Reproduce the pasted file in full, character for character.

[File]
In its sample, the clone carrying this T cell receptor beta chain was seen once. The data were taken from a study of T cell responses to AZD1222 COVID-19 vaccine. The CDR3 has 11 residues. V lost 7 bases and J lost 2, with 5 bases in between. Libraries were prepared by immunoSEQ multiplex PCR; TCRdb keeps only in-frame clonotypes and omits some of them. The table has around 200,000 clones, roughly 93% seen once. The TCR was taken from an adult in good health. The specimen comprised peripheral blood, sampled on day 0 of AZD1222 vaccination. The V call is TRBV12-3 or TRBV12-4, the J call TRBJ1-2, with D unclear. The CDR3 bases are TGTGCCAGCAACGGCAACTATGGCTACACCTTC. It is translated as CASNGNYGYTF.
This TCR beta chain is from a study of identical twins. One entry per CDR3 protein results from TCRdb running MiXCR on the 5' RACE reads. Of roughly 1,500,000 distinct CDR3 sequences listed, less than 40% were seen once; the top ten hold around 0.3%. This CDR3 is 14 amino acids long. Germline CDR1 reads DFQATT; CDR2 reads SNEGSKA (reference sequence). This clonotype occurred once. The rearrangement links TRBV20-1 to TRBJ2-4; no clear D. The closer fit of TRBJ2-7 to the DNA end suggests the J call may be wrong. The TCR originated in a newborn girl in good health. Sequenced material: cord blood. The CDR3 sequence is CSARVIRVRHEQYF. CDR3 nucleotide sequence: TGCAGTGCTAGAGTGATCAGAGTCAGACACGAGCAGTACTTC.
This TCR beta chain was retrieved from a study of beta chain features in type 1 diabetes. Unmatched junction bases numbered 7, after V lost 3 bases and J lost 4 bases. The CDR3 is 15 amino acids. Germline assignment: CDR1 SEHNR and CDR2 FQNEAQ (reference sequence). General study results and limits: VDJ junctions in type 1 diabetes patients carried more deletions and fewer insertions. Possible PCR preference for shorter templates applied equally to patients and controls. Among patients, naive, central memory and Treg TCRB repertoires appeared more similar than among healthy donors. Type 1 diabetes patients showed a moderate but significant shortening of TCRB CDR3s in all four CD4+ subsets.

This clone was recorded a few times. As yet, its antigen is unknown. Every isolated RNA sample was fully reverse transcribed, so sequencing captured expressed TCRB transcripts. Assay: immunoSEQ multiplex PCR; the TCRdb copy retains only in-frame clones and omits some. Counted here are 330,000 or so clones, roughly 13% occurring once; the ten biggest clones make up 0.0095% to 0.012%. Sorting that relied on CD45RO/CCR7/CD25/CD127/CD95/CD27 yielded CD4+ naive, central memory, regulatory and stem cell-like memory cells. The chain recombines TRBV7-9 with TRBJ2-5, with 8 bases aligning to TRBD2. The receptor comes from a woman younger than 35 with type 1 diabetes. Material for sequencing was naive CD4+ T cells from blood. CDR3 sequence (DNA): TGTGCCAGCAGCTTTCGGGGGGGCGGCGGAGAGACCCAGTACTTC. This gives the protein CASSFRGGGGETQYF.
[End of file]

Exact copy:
In its sample, the clone carrying this T cell receptor beta chain was seen once. The data were taken from a study of T cell responses to AZD1222 COVID-19 vaccine. The CDR3 has 11 residues. V lost 7 bases and J lost 2, with 5 bases in between. Libraries were prepared by immunoSEQ multiplex PCR; TCRdb keeps only in-frame clonotypes and omits some of them. The table has around 200,000 clones, roughly 93% seen once. The TCR was taken from an adult in good health. The specimen comprised peripheral blood, sampled on day 0 of AZD1222 vaccination. The V call is TRBV12-3 or TRBV12-4, the J call TRBJ1-2, with D unclear. The CDR3 bases are TGTGCCAGCAACGGCAACTATGGCTACACCTTC. It is translated as CASNGNYGYTF.
This TCR beta chain is from a study of identical twins. One entry per CDR3 protein results from TCRdb running MiXCR on the 5' RACE reads. Of roughly 1,500,000 distinct CDR3 sequences listed, less than 40% were seen once; the top ten hold around 0.3%. This CDR3 is 14 amino acids long. Germline CDR1 reads DFQATT; CDR2 reads SNEGSKA (reference sequence). This clonotype occurred once. The rearrangement links TRBV20-1 to TRBJ2-4; no clear D. The closer fit of TRBJ2-7 to the DNA end suggests the J call may be wrong. The TCR originated in a newborn girl in good health. Sequenced material: cord blood. The CDR3 sequence is CSARVIRVRHEQYF. CDR3 nucleotide sequence: TGCAGTGCTAGAGTGATCAGAGTCAGACACGAGCAGTACTTC.
This TCR beta chain was retrieved from a study of beta chain features in type 1 diabetes. Unmatched junction bases numbered 7, after V lost 3 bases and J lost 4 bases. The CDR3 is 15 amino acids. Germline assignment: CDR1 SEHNR and CDR2 FQNEAQ (reference sequence). General study results and limits: VDJ junctions in type 1 diabetes patients carried more deletions and fewer insertions. Possible PCR preference for shorter templates applied equally to patients and controls. Among patients, naive, central memory and Treg TCRB repertoires appeared more similar than among healthy donors. Type 1 diabetes patients showed a moderate but significant shortening of TCRB CDR3s in all four CD4+ subsets.

This clone was recorded a few times. As yet, its antigen is unknown. Every isolated RNA sample was fully reverse transcribed, so sequencing captured expressed TCRB transcripts. Assay: immunoSEQ multiplex PCR; the TCRdb copy retains only in-frame clones and omits some. Counted here are 330,000 or so clones, roughly 13% occurring once; the ten biggest clones make up 0.0095% to 0.012%. Sorting that relied on CD45RO/CCR7/CD25/CD127/CD95/CD27 yielded CD4+ naive, central memory, regulatory and stem cell-like memory cells. The chain recombines TRBV7-9 with TRBJ2-5, with 8 bases aligning to TRBD2. The receptor comes from a woman younger than 35 with type 1 diabetes. Material for sequencing was naive CD4+ T cells from blood. CDR3 sequence (DNA): TGTGCCAGCAGCTTTCGGGGGGGCGGCGGAGAGACCCAGTACTTC. This gives the protein CASSFRGGGGETQYF.